Clarity. Look for it in all things. If you find it in an actress—and you’ll find it in Lee’s work—you’ll be able to find it in the work of a writer or a photographer or an artist or a musician. Clarity is rarer than one would think. Clarity is not desire or ambition. Clarity, I suppose, is a gift—a way of seeing things and analyzing them and making sense of them, and of then sharing what you’ve discerned with others. To have this ability is extraordinary; to share it is magnificent, perhaps saintly.

Lee Grant has this ability.

I am disposed to loving her, too, I should add, because it has been brought to my attention that she has come to my defense on more than one occasion, when my worthiness as a playwright was being questioned. I trust implicitly the people who have told me of her defense of me, and I love her for it. These things mean a great deal to people: They mean a great deal to me.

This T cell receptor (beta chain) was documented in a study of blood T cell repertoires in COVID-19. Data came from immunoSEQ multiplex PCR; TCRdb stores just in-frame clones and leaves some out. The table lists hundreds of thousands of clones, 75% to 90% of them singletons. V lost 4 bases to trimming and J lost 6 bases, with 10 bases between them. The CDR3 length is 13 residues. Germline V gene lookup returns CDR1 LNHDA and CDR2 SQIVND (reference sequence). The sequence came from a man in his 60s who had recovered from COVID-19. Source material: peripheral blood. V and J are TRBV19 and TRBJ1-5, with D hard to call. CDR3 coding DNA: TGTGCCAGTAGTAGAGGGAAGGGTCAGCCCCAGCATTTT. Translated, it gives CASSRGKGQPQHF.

Lee Grant, winning the Oscar for Shampoo, in an old wedding dress, a touch Tennessee found delightfully Southern. Joel Grey is to her left.